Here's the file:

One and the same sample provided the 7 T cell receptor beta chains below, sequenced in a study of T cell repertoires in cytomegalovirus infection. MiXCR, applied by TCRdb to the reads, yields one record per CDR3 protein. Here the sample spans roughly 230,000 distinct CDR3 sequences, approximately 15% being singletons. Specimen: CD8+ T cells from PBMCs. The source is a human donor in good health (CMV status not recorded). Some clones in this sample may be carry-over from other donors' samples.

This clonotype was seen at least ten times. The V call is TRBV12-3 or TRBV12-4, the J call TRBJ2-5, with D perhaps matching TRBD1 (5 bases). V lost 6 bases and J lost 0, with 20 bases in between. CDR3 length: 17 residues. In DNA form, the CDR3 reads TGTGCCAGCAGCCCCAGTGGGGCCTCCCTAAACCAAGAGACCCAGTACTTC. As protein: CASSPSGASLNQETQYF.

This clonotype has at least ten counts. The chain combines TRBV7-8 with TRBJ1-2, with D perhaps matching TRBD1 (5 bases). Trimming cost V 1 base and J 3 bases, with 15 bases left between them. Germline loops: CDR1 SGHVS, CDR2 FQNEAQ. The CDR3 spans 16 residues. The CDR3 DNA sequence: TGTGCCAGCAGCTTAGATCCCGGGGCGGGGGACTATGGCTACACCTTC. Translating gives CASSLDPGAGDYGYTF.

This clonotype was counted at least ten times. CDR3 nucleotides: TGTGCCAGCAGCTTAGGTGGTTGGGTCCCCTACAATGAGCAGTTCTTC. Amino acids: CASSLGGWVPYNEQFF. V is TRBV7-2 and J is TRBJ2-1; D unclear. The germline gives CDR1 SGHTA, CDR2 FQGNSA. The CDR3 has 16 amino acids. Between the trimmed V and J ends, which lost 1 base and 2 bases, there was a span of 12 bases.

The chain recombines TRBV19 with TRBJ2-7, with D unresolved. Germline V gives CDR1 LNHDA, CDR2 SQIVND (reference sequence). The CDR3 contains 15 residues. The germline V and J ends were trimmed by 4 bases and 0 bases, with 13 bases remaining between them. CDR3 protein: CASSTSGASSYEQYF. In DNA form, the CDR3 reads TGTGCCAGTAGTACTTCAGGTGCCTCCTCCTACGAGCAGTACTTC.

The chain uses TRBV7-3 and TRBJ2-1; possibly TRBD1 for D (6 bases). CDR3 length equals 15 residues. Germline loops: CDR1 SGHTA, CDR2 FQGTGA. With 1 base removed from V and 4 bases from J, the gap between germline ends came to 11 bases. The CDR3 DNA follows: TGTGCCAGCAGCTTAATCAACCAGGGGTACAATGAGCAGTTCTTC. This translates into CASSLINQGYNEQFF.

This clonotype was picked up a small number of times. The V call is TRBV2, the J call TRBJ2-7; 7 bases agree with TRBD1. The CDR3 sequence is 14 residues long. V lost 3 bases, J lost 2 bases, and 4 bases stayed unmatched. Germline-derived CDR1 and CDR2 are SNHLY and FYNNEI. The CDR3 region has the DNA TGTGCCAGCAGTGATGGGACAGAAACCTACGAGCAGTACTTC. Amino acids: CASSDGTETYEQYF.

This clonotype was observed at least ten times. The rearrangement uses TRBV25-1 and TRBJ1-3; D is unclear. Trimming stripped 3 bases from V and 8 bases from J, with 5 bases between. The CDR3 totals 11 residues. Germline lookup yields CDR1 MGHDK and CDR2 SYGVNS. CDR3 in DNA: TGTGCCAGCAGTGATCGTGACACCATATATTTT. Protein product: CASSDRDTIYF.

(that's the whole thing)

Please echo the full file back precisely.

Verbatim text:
One and the same sample provided the 7 T cell receptor beta chains below, sequenced in a study of T cell repertoires in cytomegalovirus infection. MiXCR, applied by TCRdb to the reads, yields one record per CDR3 protein. Here the sample spans roughly 230,000 distinct CDR3 sequences, approximately 15% being singletons. Specimen: CD8+ T cells from PBMCs. The source is a human donor in good health (CMV status not recorded). Some clones in this sample may be carry-over from other donors' samples.

This clonotype was seen at least ten times. The V call is TRBV12-3 or TRBV12-4, the J call TRBJ2-5, with D perhaps matching TRBD1 (5 bases). V lost 6 bases and J lost 0, with 20 bases in between. CDR3 length: 17 residues. In DNA form, the CDR3 reads TGTGCCAGCAGCCCCAGTGGGGCCTCCCTAAACCAAGAGACCCAGTACTTC. As protein: CASSPSGASLNQETQYF.

This clonotype has at least ten counts. The chain combines TRBV7-8 with TRBJ1-2, with D perhaps matching TRBD1 (5 bases). Trimming cost V 1 base and J 3 bases, with 15 bases left between them. Germline loops: CDR1 SGHVS, CDR2 FQNEAQ. The CDR3 spans 16 residues. The CDR3 DNA sequence: TGTGCCAGCAGCTTAGATCCCGGGGCGGGGGACTATGGCTACACCTTC. Translating gives CASSLDPGAGDYGYTF.

This clonotype was counted at least ten times. CDR3 nucleotides: TGTGCCAGCAGCTTAGGTGGTTGGGTCCCCTACAATGAGCAGTTCTTC. Amino acids: CASSLGGWVPYNEQFF. V is TRBV7-2 and J is TRBJ2-1; D unclear. The germline gives CDR1 SGHTA, CDR2 FQGNSA. The CDR3 has 16 amino acids. Between the trimmed V and J ends, which lost 1 base and 2 bases, there was a span of 12 bases.

The chain recombines TRBV19 with TRBJ2-7, with D unresolved. Germline V gives CDR1 LNHDA, CDR2 SQIVND (reference sequence). The CDR3 contains 15 residues. The germline V and J ends were trimmed by 4 bases and 0 bases, with 13 bases remaining between them. CDR3 protein: CASSTSGASSYEQYF. In DNA form, the CDR3 reads TGTGCCAGTAGTACTTCAGGTGCCTCCTCCTACGAGCAGTACTTC.

The chain uses TRBV7-3 and TRBJ2-1; possibly TRBD1 for D (6 bases). CDR3 length equals 15 residues. Germline loops: CDR1 SGHTA, CDR2 FQGTGA. With 1 base removed from V and 4 bases from J, the gap between germline ends came to 11 bases. The CDR3 DNA follows: TGTGCCAGCAGCTTAATCAACCAGGGGTACAATGAGCAGTTCTTC. This translates into CASSLINQGYNEQFF.

This clonotype was picked up a small number of times. The V call is TRBV2, the J call TRBJ2-7; 7 bases agree with TRBD1. The CDR3 sequence is 14 residues long. V lost 3 bases, J lost 2 bases, and 4 bases stayed unmatched. Germline-derived CDR1 and CDR2 are SNHLY and FYNNEI. The CDR3 region has the DNA TGTGCCAGCAGTGATGGGACAGAAACCTACGAGCAGTACTTC. Amino acids: CASSDGTETYEQYF.

This clonotype was observed at least ten times. The rearrangement uses TRBV25-1 and TRBJ1-3; D is unclear. Trimming stripped 3 bases from V and 8 bases from J, with 5 bases between. The CDR3 totals 11 residues. Germline lookup yields CDR1 MGHDK and CDR2 SYGVNS. CDR3 in DNA: TGTGCCAGCAGTGATCGTGACACCATATATTTT. Protein product: CASSDRDTIYF.